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Medgar and Myrlie Evers Home National Monument facts for kids

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Medgar and Myrlie Evers Home National Monument
U.S. Historic district
Contributing property
Medgar Evers house, Jackson, MS, US.jpg
2018 photo
Location 2332 Margaret Walker Alexander Drive, Jackson, Mississippi
Area less than one acre
Built 1956 (1956)
Built by Leroy Burnett
Architectural style Ranch
Part of Medgar Evers Historic District (ID13000737)
NRHP reference No. 000001459, 100000791
Quick facts for kids
Significant dates
Added to NRHP December 5, 2000
Designated NHL February 16, 2017
Designated CP September 18, 2013

The Medgar and Myrlie Evers Home National Monument, also known as Medgar Evers House, is a historic house museum at 2332 Margaret Walker Alexander Drive in Jackson, Mississippi. Built in 1956, it was the home of African-American civil rights activist Medgar Evers (1925-1963) at the time of his assassination. It was designated a National Historic Landmark in 2017. The John D. Dingell, Jr. Conservation, Management, and Recreation Act, signed March 12, 2019, authorized it as a national monument, and it was established on December 10, 2020 after the National Park Service acquired it from Tougaloo College.

Description and history

The Medgar Evers House stands in northern Jackson, in what is called the Elraine Subdivision. This area was developed as the first planned middle-class subdivision for African-Americans in Mississippi after World War II. The house is on the north side of Margaret Walker Alexander Drive, a few doors east of its junction with Missouri Street. It is one of 36 similar single-story ranch-style houses built by Leroy Burnett and Walter J. Thompson. It is a single-story wood frame structure, set on a foundation of brick piers. It has a broad shallow-pitch gabled roof, with a built-up covering of gravel. The roof has extended eaves with the rafters exposed. To the left side, the roof extends across a carport which is accessed via the original concrete driveway; the main entrance is under the carport shelter. Part of the facade is faced in brick veneer, while the rest is finished in asbestos siding. Interior features include a bullet hole in the wall separating the kitchen and living room.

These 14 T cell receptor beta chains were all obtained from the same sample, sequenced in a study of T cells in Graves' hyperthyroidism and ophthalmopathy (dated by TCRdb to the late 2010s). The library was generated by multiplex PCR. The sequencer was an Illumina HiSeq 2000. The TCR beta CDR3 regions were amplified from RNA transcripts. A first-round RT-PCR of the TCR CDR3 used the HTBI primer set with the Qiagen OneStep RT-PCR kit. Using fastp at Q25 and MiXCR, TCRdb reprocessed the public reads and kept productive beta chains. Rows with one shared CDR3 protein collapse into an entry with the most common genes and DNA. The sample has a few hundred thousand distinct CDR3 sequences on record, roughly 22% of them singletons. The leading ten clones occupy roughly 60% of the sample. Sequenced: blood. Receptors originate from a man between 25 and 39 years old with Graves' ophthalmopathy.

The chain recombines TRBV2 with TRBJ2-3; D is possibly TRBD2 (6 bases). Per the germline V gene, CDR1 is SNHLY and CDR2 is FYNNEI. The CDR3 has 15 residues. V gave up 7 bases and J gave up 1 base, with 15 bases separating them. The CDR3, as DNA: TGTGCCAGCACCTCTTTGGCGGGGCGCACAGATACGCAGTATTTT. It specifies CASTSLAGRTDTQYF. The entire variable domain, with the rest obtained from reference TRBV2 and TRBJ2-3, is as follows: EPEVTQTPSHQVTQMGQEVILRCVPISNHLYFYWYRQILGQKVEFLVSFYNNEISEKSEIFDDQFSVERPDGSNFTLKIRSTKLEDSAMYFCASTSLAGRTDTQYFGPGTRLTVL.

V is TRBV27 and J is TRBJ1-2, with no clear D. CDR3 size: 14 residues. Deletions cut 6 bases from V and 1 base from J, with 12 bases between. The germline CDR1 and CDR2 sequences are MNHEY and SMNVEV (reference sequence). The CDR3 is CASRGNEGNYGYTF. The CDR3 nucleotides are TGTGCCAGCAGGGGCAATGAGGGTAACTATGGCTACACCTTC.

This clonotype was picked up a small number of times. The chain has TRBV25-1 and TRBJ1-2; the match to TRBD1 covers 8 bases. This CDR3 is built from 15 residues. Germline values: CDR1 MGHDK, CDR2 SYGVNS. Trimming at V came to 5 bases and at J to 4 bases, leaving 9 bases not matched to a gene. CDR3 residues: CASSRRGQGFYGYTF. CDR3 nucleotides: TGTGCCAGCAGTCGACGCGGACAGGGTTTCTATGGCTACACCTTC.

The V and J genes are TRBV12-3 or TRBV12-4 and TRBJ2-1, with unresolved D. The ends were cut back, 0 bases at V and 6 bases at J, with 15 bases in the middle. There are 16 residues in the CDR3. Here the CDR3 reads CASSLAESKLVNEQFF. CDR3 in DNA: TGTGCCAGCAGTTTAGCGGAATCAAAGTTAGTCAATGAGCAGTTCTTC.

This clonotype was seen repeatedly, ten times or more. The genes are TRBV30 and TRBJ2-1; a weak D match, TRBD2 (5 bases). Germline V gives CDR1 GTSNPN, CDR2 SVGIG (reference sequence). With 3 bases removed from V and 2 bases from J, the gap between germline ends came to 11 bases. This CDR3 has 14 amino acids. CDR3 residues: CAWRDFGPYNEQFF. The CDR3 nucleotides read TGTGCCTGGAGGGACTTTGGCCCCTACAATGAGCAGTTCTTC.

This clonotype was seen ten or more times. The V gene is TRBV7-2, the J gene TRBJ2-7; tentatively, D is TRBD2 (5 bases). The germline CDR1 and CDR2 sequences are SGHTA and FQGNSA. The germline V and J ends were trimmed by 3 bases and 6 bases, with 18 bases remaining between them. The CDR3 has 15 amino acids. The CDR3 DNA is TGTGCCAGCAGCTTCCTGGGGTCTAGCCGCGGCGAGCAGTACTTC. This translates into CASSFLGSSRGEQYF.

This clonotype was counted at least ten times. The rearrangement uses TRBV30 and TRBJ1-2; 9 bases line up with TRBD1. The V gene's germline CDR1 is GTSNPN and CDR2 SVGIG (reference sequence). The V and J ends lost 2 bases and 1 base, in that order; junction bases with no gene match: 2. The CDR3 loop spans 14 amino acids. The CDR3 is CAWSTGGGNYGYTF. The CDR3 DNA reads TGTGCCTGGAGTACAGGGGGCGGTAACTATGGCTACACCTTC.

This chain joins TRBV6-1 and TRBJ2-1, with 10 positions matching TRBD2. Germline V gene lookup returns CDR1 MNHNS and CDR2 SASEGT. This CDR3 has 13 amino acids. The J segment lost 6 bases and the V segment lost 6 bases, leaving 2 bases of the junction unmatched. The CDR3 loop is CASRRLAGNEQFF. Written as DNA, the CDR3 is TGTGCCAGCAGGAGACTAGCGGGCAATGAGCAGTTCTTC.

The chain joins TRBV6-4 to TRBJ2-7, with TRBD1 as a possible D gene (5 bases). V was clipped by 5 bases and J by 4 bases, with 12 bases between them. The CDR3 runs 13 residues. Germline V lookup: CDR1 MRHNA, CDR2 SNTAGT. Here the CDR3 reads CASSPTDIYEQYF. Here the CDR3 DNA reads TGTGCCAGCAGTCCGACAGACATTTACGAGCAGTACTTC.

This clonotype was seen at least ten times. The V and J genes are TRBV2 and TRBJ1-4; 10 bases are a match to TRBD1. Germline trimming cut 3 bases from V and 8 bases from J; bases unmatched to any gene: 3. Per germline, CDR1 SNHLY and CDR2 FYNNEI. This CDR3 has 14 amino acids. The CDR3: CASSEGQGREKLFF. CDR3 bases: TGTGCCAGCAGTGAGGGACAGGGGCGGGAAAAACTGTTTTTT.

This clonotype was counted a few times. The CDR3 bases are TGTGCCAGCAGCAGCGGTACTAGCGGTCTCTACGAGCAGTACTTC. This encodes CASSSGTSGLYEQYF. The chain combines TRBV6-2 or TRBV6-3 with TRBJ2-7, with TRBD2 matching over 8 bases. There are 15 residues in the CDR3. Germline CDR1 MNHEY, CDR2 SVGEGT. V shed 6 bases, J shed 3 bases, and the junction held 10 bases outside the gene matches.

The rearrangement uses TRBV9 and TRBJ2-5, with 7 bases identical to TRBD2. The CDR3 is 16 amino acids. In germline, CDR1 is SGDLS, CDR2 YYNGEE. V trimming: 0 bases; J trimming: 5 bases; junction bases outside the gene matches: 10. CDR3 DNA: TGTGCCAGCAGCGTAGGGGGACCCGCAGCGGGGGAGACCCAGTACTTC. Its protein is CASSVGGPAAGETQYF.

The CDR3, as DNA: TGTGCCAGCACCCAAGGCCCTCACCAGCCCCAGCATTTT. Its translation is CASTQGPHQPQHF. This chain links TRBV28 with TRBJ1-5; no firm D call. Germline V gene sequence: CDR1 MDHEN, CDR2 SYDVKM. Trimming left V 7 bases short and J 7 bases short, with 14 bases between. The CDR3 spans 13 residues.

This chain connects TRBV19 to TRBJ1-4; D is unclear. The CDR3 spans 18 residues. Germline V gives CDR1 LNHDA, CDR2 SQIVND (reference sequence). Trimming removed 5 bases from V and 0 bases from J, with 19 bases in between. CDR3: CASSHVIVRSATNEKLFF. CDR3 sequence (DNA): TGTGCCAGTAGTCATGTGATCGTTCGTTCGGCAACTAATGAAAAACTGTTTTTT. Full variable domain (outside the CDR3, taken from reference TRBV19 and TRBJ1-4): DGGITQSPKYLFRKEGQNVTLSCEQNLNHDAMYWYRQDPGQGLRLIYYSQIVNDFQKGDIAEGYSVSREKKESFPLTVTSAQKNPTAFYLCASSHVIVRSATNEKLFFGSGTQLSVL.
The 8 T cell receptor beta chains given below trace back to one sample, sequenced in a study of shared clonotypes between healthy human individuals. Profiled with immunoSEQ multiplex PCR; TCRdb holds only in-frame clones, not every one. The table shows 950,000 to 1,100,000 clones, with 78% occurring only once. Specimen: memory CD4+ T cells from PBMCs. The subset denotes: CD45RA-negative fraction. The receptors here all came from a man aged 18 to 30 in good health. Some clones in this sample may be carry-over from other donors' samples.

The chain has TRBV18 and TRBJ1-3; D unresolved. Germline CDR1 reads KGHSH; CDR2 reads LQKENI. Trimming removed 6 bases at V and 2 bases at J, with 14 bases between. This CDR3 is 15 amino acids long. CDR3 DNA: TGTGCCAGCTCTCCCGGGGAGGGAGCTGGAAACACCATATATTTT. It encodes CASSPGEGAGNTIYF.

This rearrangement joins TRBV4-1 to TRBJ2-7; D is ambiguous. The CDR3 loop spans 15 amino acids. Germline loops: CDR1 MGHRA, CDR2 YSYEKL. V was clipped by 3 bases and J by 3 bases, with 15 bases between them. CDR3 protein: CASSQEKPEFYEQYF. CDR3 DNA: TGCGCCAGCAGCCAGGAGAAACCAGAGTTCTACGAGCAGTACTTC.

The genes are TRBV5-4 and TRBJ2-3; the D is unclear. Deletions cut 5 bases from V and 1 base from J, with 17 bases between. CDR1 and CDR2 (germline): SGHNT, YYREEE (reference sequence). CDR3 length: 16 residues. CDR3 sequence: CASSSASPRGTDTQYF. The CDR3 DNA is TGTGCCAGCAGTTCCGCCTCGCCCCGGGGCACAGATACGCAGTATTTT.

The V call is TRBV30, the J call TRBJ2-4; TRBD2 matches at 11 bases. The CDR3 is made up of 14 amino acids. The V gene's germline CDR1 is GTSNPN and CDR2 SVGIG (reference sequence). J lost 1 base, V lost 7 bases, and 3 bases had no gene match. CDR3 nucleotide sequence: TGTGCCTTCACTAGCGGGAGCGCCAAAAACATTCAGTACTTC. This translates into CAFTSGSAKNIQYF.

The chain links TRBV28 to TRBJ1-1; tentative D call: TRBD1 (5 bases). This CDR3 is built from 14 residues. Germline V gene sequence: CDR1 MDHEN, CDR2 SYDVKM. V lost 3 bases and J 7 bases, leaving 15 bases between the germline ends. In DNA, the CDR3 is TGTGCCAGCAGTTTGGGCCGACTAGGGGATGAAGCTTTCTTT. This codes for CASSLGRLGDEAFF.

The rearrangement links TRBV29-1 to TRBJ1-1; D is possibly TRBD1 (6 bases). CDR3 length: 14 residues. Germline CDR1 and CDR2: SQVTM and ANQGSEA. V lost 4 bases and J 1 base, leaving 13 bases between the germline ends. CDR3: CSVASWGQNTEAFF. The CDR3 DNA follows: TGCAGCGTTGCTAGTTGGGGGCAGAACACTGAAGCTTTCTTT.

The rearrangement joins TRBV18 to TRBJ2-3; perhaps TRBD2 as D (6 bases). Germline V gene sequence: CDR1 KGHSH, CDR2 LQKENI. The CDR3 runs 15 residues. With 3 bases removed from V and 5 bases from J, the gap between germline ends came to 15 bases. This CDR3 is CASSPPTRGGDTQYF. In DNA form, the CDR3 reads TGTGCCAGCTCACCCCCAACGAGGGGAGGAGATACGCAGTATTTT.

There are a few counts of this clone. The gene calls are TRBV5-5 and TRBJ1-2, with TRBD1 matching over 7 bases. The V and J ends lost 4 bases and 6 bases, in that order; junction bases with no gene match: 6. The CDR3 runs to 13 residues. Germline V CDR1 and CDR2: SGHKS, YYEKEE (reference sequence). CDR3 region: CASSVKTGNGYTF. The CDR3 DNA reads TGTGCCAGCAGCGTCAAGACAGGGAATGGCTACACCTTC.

The house was purchased new by Medgar and Myrlie Evers in 1956, and remained their home until 1963. The Everses were both active civil rights activists, and had for some time been specific targets of racist violence. They chose this house in part for features that improved its security: it was not on a corner lot, and its entrance under the carport provided better cover than a front door would. On May 28, 1963, a Molotov cocktail was thrown onto the carport. On June 11, 1963, Evers attended a meeting of civil rights groups in Jackson to formulate a response to actions taken by George Wallace, then Governor of Alabama, to prevent African-Americans from enrolling at the University of Alabama. Arriving home around midnight, Evers, standing in the carport, was shot by Byron de la Beckwith, using a sniper rifle from an undeveloped lot about 200 feet (61 m) away. The bullet passed through the house's picture window, and through the wall between the living room and kitchen before coming to rest. Evers died early the next morning.

Myrlie Evers moved to California in 1964, continuing the civil rights crusade. She maintained ownership of the house for thirty years, using it as a rental property. She donated the property to Tougaloo College in 1993. The house underwent repairs and stabilization in 1995-96, and was restored to its appearance during the Evers residency in 2013.

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